While I continue to crank away on various Sekrit Projects, I thought I’d share with you a few more links related to the Autumn Rain trilogy.

First Mike Johnstone at the University of Toronto has completed his analysis of THE BURNING SKIES. I’ve mentioned previously that I thought his essay on MIRRORED HEAVENS was the most astute I’d seen yet, as he delved into the political context during which the novel was written (i.e., the last decade), and integrated that with my decision to write in the present tense in an ingenious theory that I’d be a fool to disavow.  He enlarges on this in his essay “THE BURNING SKIES:  SF and Historical Allegory.

Second, Only the Best SciFi has reviewed trilogy finale MACHINERY OF LIGHT:  “make sure to plan big chunks of reading time because it’s hard to put down when you get going.”  He even mentions he wasn’t put off by the profanity, of which there is rather a lot.  Which is #$# awesome.

Third, Mihir Wanchoo at Fantasy Book Critic, who wrote such a fantastic review of MACHINERY OF LIGHT a few weeks back, has published an interview with yours truly in which I reveal, among other things, the extent of my ultimate ambitions, the limits of my cats’ gratitude, and the true identity of my literary idol.

Fourth, a really cool review of BURNING SKIES from Beam Me Up:  “How Williams keeps all the players and action under control is a mystery to me, but he does it and the hat trick produced from all this plate spinning is The Burning Skies”.  I’m not sure how I did it either, especially since I delegated most of the work to the cats.  Here’s an example of their immortal prose: adkljfaklfklsafkadfkak

Fifth–and in some ways this is the coolest of them all–Kung Fu Monkey mentions the Autumn Rain trilogy while discussing a UAV drone that went out of control last week and strayed into D.C. airspace. The future’s on its way people, so stay tuned.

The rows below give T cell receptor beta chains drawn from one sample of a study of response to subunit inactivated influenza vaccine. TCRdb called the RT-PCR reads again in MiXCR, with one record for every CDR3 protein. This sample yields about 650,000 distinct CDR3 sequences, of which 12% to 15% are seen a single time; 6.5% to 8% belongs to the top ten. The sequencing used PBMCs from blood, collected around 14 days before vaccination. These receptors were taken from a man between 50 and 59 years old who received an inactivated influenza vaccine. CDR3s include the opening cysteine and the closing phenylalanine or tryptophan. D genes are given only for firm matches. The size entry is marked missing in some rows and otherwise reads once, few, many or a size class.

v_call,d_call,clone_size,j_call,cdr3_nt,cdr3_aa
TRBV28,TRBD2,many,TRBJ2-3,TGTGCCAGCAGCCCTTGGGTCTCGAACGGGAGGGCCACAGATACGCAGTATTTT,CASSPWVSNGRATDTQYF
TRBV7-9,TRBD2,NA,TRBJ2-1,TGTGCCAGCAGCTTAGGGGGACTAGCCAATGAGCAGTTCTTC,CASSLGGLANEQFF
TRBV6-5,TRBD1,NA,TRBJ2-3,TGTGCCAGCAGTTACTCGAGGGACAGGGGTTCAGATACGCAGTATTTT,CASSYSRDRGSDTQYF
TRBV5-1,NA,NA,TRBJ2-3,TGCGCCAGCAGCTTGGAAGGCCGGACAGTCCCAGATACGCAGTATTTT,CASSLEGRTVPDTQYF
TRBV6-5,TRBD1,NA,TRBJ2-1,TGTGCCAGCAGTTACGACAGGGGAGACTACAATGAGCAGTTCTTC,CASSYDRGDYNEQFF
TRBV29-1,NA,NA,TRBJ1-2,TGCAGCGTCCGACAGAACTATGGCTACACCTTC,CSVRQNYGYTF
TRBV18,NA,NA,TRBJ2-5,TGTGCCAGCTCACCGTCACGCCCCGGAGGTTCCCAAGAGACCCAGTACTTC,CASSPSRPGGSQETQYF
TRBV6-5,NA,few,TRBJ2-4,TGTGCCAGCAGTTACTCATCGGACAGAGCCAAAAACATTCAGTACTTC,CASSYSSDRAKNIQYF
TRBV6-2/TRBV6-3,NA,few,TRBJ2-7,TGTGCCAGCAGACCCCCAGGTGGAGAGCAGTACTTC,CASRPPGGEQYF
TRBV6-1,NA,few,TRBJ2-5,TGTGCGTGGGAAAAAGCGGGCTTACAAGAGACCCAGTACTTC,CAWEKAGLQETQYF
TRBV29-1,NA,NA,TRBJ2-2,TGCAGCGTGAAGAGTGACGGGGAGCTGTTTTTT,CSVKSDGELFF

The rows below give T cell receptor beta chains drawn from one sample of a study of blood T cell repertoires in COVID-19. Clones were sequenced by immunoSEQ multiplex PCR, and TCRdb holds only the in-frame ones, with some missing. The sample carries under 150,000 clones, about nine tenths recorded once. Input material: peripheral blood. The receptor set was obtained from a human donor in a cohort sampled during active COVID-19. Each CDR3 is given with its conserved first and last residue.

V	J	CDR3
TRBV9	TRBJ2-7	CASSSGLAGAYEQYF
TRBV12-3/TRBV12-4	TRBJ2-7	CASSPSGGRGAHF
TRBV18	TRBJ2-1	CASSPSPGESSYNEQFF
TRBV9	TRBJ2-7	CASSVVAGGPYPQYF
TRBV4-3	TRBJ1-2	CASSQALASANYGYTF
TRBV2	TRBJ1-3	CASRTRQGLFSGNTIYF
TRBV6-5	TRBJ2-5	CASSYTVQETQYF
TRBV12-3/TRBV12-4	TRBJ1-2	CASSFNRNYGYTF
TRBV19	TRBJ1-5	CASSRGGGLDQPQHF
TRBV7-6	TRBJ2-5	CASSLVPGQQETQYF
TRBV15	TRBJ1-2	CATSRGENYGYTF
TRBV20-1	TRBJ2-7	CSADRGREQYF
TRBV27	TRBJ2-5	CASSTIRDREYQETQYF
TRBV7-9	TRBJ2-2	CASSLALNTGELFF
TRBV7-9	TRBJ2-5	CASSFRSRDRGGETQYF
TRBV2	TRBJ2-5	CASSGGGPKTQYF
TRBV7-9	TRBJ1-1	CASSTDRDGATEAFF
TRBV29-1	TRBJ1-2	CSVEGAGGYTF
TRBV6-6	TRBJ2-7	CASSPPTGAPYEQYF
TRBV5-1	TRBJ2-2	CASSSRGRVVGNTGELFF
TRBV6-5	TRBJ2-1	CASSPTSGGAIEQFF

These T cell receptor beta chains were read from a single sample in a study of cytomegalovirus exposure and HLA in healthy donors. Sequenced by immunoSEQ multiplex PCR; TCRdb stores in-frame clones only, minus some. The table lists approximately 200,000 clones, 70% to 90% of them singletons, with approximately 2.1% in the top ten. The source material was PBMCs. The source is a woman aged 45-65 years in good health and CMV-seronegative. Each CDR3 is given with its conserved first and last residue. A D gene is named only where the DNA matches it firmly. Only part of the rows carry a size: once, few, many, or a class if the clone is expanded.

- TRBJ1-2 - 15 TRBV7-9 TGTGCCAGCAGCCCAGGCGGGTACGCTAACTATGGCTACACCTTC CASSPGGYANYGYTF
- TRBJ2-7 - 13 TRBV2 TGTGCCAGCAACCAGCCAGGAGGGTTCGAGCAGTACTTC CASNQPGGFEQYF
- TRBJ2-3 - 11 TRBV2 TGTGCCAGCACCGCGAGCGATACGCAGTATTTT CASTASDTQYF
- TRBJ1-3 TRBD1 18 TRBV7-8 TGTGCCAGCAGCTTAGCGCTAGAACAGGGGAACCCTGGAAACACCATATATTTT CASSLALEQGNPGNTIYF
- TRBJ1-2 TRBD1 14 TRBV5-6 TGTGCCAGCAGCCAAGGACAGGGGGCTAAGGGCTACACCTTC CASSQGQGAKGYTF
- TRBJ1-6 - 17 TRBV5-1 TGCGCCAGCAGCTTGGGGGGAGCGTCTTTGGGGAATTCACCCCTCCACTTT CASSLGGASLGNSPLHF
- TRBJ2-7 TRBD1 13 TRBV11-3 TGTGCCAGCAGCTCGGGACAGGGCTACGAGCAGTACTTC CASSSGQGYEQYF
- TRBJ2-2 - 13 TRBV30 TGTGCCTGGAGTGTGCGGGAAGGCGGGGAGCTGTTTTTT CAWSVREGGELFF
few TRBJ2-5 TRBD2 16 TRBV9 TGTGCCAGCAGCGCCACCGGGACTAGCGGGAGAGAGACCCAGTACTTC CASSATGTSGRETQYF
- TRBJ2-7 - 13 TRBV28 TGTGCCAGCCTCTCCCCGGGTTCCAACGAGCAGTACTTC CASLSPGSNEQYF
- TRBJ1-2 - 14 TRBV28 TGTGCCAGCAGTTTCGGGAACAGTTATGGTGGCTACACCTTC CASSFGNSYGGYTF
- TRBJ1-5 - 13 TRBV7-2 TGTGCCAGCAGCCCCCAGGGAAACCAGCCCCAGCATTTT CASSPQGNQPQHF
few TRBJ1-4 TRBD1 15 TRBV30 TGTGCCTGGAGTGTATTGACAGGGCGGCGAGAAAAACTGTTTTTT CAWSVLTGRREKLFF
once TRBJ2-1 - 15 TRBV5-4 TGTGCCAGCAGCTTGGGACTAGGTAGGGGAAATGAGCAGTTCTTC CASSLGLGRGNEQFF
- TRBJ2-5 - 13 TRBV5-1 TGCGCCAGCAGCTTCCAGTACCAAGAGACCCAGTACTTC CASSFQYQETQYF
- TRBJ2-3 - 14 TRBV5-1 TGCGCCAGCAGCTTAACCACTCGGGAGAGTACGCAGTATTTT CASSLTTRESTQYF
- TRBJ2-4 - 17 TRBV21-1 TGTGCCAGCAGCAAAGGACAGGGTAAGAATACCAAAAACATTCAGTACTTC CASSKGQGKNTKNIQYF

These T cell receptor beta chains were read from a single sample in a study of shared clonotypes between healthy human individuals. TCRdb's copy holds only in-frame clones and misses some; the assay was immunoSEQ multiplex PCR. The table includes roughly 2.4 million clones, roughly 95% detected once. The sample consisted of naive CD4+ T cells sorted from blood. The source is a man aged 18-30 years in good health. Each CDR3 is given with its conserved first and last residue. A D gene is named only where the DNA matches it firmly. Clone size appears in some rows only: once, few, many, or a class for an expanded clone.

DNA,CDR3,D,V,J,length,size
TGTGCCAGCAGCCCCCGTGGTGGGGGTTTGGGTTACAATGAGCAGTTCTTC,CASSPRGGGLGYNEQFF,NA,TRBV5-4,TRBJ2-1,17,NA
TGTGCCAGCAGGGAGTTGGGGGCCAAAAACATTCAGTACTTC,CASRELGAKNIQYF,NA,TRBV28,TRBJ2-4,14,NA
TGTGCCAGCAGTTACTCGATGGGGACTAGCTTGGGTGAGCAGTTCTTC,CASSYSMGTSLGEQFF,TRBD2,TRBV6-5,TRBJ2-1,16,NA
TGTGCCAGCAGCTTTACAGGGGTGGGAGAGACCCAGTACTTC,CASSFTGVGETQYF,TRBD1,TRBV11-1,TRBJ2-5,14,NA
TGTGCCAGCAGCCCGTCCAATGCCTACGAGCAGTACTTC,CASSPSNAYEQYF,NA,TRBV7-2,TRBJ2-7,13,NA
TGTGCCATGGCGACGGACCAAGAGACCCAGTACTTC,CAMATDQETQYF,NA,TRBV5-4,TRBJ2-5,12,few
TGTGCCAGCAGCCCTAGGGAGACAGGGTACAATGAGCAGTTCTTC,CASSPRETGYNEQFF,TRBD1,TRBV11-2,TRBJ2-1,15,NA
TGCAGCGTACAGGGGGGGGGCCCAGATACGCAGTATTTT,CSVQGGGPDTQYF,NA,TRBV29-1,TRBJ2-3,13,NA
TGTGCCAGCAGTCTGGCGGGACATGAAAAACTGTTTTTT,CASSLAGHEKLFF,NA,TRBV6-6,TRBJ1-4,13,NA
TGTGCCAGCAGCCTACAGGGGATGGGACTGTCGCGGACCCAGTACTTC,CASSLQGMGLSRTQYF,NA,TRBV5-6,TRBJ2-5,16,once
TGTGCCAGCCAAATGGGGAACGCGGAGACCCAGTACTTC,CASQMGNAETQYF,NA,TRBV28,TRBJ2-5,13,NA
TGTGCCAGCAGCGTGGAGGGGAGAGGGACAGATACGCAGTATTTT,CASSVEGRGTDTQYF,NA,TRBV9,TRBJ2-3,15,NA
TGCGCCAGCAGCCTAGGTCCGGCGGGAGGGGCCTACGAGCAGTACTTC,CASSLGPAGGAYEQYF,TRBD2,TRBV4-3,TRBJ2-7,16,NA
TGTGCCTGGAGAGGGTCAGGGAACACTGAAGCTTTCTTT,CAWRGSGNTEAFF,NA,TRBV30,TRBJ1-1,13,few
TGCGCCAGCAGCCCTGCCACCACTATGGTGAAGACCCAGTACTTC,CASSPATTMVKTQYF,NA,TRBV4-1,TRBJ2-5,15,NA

August 17th, 2010

Fantasy Book Critic loves MACHINERY, and describes me as “somewhat of a genius when it comes to describing plots”. I don’t know if “somewhat” means “sorta” or “definitely”, but I’m taking it anyway. Read the full review here.

And meanwhile Jennifer Brozek over at Apex Books has her own review of MACHINERY (a “cross between the Manchurian Candidate and Neuromancer, which works for me), along with an interview with yours truly.

On other fronts, I have a new novel proposal out in the market. So stay tuned.


August 5th, 2010

Two years after its publication, Mike Johnstone, professor of English at the University of Toronto, has written what’s beyond doubt the most incisive review/analysis of MIRRORED HEAVENS out there. For starters, he’s pretty much the first reviewer to point out the parallels between the downing of the Phoenix Space Elevator and that of the Two Towers, and goes deeper than anyone has yet gone on the political context behind the novel, marrying that up with a discussion of my decision to write the trilogy in present tense:

The more I think about the novel, however, the more I am impressed by how challenging Williams makes the novel on several levels, weaving together breakneck pacing, significant narrative decisions, a conspiracy-theory atmosphere, and a political edginess into a whole that generates a rather plausible (and disturbing) vision of our nearish future. What interests me most are the narrative decisions and political edginess: the former, because I think they raise intriguing questions about what literary SF can do with forms of narrative; the latter, because I am surprised that reviewers of the novel seem to have shied away from addressing the historical context to which I believe it responds. Moreover, these two elements, in fact, mutually reinforce each other, revealing a novel more complex than it might appear at first blush.

I’ll have more to say about Jonestone’s essay in further posts but you can read it in its entirety here.

Pat’s Fantasy Hotlist reviews MACHINERY OF LIGHT

August 4th, 2010

“By bringing this complex series to a close with such a bang, David J. Williams proves once and for all that he is for real.”

Read the full review here.